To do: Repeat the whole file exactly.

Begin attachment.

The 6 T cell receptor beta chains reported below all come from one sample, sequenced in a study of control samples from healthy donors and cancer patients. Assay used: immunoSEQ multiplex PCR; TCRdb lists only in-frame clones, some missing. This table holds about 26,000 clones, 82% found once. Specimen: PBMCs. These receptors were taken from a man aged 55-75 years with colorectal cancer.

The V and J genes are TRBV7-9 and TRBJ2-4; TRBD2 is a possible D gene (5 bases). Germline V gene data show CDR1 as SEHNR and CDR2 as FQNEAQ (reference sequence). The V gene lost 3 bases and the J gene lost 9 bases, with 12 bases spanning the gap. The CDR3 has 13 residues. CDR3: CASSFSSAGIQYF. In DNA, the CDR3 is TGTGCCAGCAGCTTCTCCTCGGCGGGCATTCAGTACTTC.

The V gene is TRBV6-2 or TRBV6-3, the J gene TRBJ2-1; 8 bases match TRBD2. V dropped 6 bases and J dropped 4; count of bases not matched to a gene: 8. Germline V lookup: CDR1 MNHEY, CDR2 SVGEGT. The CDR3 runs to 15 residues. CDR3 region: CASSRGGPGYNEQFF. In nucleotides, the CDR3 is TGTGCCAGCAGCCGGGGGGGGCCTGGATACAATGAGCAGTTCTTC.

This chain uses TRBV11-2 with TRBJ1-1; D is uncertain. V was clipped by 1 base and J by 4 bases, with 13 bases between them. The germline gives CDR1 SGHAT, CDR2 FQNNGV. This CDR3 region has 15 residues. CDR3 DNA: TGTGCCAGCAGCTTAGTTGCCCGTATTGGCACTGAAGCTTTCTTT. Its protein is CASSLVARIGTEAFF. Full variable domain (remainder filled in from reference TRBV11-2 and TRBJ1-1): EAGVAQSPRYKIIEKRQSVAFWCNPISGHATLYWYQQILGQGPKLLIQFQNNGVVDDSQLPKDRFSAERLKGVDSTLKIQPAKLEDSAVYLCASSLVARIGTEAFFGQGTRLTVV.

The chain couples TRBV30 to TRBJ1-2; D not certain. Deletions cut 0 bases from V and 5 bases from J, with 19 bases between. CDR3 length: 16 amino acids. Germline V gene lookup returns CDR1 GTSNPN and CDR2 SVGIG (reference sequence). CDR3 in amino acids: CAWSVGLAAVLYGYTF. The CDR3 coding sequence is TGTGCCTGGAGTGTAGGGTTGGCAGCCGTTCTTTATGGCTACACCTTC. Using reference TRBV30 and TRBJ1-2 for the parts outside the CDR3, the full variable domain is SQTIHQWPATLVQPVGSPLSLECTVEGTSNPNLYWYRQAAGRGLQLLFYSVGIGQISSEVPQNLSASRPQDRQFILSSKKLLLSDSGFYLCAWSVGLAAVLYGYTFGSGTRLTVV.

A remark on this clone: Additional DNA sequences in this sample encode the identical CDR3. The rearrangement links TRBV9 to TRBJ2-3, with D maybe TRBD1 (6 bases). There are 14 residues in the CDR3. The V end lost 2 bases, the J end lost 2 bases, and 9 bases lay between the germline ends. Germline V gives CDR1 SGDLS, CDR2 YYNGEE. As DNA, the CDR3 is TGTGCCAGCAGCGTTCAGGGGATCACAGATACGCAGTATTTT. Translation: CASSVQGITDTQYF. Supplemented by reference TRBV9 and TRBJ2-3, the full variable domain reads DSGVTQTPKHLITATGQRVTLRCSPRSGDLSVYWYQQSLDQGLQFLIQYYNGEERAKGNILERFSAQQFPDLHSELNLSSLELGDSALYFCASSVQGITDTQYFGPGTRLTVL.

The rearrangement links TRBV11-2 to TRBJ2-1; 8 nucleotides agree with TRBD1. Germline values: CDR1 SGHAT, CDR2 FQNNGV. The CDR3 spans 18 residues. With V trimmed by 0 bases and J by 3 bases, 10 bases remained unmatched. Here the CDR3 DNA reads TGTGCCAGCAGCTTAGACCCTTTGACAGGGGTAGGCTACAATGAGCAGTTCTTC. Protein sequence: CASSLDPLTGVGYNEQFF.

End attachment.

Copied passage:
The 6 T cell receptor beta chains reported below all come from one sample, sequenced in a study of control samples from healthy donors and cancer patients. Assay used: immunoSEQ multiplex PCR; TCRdb lists only in-frame clones, some missing. This table holds about 26,000 clones, 82% found once. Specimen: PBMCs. These receptors were taken from a man aged 55-75 years with colorectal cancer.

The V and J genes are TRBV7-9 and TRBJ2-4; TRBD2 is a possible D gene (5 bases). Germline V gene data show CDR1 as SEHNR and CDR2 as FQNEAQ (reference sequence). The V gene lost 3 bases and the J gene lost 9 bases, with 12 bases spanning the gap. The CDR3 has 13 residues. CDR3: CASSFSSAGIQYF. In DNA, the CDR3 is TGTGCCAGCAGCTTCTCCTCGGCGGGCATTCAGTACTTC.

The V gene is TRBV6-2 or TRBV6-3, the J gene TRBJ2-1; 8 bases match TRBD2. V dropped 6 bases and J dropped 4; count of bases not matched to a gene: 8. Germline V lookup: CDR1 MNHEY, CDR2 SVGEGT. The CDR3 runs to 15 residues. CDR3 region: CASSRGGPGYNEQFF. In nucleotides, the CDR3 is TGTGCCAGCAGCCGGGGGGGGCCTGGATACAATGAGCAGTTCTTC.

This chain uses TRBV11-2 with TRBJ1-1; D is uncertain. V was clipped by 1 base and J by 4 bases, with 13 bases between them. The germline gives CDR1 SGHAT, CDR2 FQNNGV. This CDR3 region has 15 residues. CDR3 DNA: TGTGCCAGCAGCTTAGTTGCCCGTATTGGCACTGAAGCTTTCTTT. Its protein is CASSLVARIGTEAFF. Full variable domain (remainder filled in from reference TRBV11-2 and TRBJ1-1): EAGVAQSPRYKIIEKRQSVAFWCNPISGHATLYWYQQILGQGPKLLIQFQNNGVVDDSQLPKDRFSAERLKGVDSTLKIQPAKLEDSAVYLCASSLVARIGTEAFFGQGTRLTVV.

The chain couples TRBV30 to TRBJ1-2; D not certain. Deletions cut 0 bases from V and 5 bases from J, with 19 bases between. CDR3 length: 16 amino acids. Germline V gene lookup returns CDR1 GTSNPN and CDR2 SVGIG (reference sequence). CDR3 in amino acids: CAWSVGLAAVLYGYTF. The CDR3 coding sequence is TGTGCCTGGAGTGTAGGGTTGGCAGCCGTTCTTTATGGCTACACCTTC. Using reference TRBV30 and TRBJ1-2 for the parts outside the CDR3, the full variable domain is SQTIHQWPATLVQPVGSPLSLECTVEGTSNPNLYWYRQAAGRGLQLLFYSVGIGQISSEVPQNLSASRPQDRQFILSSKKLLLSDSGFYLCAWSVGLAAVLYGYTFGSGTRLTVV.

A remark on this clone: Additional DNA sequences in this sample encode the identical CDR3. The rearrangement links TRBV9 to TRBJ2-3, with D maybe TRBD1 (6 bases). There are 14 residues in the CDR3. The V end lost 2 bases, the J end lost 2 bases, and 9 bases lay between the germline ends. Germline V gives CDR1 SGDLS, CDR2 YYNGEE. As DNA, the CDR3 is TGTGCCAGCAGCGTTCAGGGGATCACAGATACGCAGTATTTT. Translation: CASSVQGITDTQYF. Supplemented by reference TRBV9 and TRBJ2-3, the full variable domain reads DSGVTQTPKHLITATGQRVTLRCSPRSGDLSVYWYQQSLDQGLQFLIQYYNGEERAKGNILERFSAQQFPDLHSELNLSSLELGDSALYFCASSVQGITDTQYFGPGTRLTVL.

The rearrangement links TRBV11-2 to TRBJ2-1; 8 nucleotides agree with TRBD1. Germline values: CDR1 SGHAT, CDR2 FQNNGV. The CDR3 spans 18 residues. With V trimmed by 0 bases and J by 3 bases, 10 bases remained unmatched. Here the CDR3 DNA reads TGTGCCAGCAGCTTAGACCCTTTGACAGGGGTAGGCTACAATGAGCAGTTCTTC. Protein sequence: CASSLDPLTGVGYNEQFF.